That weapon that David just mentioned, the AR-15, was not only used in last Friday's school shooting. It was also used this month by a gunman who killed shoppers at a mall in Oregon. And it was used back in July in the attack on a movie theater in Aurora, Colorado. The semiautomatic AR-15 is essentially a civilian version of the military's M-16. And it is, according to the NRA, the country's best-selling firearm.
From NPR News, this is ALL THINGS CONSIDERED. I'm Melissa Block.
ROBERT SIEGEL, HOST:
And I'm Robert Siegel.
The painful process of burying the victims of Friday's shooting in Newtown, Connecticut, began today with the funeral of the youngest victim. Noah Pozner leaves behind a 6-year-old twin sister, as well as his mother, father and three other siblings. He was remembered at a service in nearby Fairfield, and NPR's Tovia Smith was there.
Originally published on Mon December 17, 2012 2:50 pm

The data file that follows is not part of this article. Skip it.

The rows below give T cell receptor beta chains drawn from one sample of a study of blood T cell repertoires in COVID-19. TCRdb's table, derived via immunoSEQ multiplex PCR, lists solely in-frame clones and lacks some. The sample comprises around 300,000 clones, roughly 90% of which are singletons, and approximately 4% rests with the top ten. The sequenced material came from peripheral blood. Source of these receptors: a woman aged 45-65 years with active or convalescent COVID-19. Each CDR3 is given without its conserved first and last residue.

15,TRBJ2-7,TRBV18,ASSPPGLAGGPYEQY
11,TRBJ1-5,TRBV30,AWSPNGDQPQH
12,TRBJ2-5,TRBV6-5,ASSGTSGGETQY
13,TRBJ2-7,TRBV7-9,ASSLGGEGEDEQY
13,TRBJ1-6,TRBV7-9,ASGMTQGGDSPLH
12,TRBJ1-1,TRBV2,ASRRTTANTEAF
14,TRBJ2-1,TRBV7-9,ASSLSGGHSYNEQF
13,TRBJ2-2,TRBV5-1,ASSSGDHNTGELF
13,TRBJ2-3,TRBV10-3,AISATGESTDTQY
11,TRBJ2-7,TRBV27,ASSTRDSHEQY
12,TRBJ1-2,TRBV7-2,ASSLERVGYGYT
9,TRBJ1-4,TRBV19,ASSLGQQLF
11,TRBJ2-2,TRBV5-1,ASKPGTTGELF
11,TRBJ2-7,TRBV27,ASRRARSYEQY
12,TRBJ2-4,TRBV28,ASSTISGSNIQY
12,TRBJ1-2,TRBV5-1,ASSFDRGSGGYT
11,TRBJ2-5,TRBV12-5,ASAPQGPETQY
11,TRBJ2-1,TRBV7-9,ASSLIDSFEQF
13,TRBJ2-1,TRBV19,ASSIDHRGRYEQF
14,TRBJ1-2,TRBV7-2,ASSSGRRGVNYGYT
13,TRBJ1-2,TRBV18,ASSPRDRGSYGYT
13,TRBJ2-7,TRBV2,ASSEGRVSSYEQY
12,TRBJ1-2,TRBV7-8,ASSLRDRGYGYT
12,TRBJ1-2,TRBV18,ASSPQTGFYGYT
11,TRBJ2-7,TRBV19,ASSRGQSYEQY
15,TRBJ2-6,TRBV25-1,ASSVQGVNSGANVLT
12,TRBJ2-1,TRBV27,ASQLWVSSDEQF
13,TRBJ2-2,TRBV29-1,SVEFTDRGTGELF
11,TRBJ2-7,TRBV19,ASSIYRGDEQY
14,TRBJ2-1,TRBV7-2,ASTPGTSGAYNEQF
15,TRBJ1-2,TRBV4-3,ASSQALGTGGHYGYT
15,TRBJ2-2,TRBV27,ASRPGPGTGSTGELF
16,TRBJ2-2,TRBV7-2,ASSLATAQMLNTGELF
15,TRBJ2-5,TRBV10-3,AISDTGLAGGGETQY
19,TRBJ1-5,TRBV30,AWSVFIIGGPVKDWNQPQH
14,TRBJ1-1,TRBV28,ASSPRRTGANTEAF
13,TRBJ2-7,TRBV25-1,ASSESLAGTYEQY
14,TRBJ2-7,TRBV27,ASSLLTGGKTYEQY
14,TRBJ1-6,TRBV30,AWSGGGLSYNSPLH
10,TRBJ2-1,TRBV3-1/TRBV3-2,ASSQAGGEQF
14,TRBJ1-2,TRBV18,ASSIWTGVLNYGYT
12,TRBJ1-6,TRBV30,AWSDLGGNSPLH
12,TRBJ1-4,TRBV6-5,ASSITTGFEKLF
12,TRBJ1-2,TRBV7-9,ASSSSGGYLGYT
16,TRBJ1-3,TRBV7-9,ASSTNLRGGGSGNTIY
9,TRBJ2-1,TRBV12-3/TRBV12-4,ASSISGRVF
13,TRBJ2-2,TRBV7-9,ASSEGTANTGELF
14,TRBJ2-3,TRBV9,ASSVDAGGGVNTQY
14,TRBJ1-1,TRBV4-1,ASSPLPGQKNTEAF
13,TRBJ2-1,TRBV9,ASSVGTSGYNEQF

Remember the important contributions Republicans made to civil rights legislation back in the 1960s?
They've almost been lost to memory. When Congress enacted the Civil Rights Act of 1964, the GOP presidential nominee that year, Arizona Sen. Barry Goldwater, opposed it, and Republicans have never recovered their former share of support among African-Americans.
The face of the American poor is changing. Journalist Anne Hull recently wrote about one teenager's struggle to break the cycle of poverty in a small rust belt town. Host Michel Martin discusses the story with Hull, youth pastor Shawn Galla, and the Brookings Institution's Ron Haskins.
This is TELL ME MORE from NPR News. I'm Michel Martin. Later in the program we are going to revisit a story that caught our attention about poverty in a place that often seems overlooked. We'll hear about a young woman in the Rust Belt trying to figure out a path to a better life.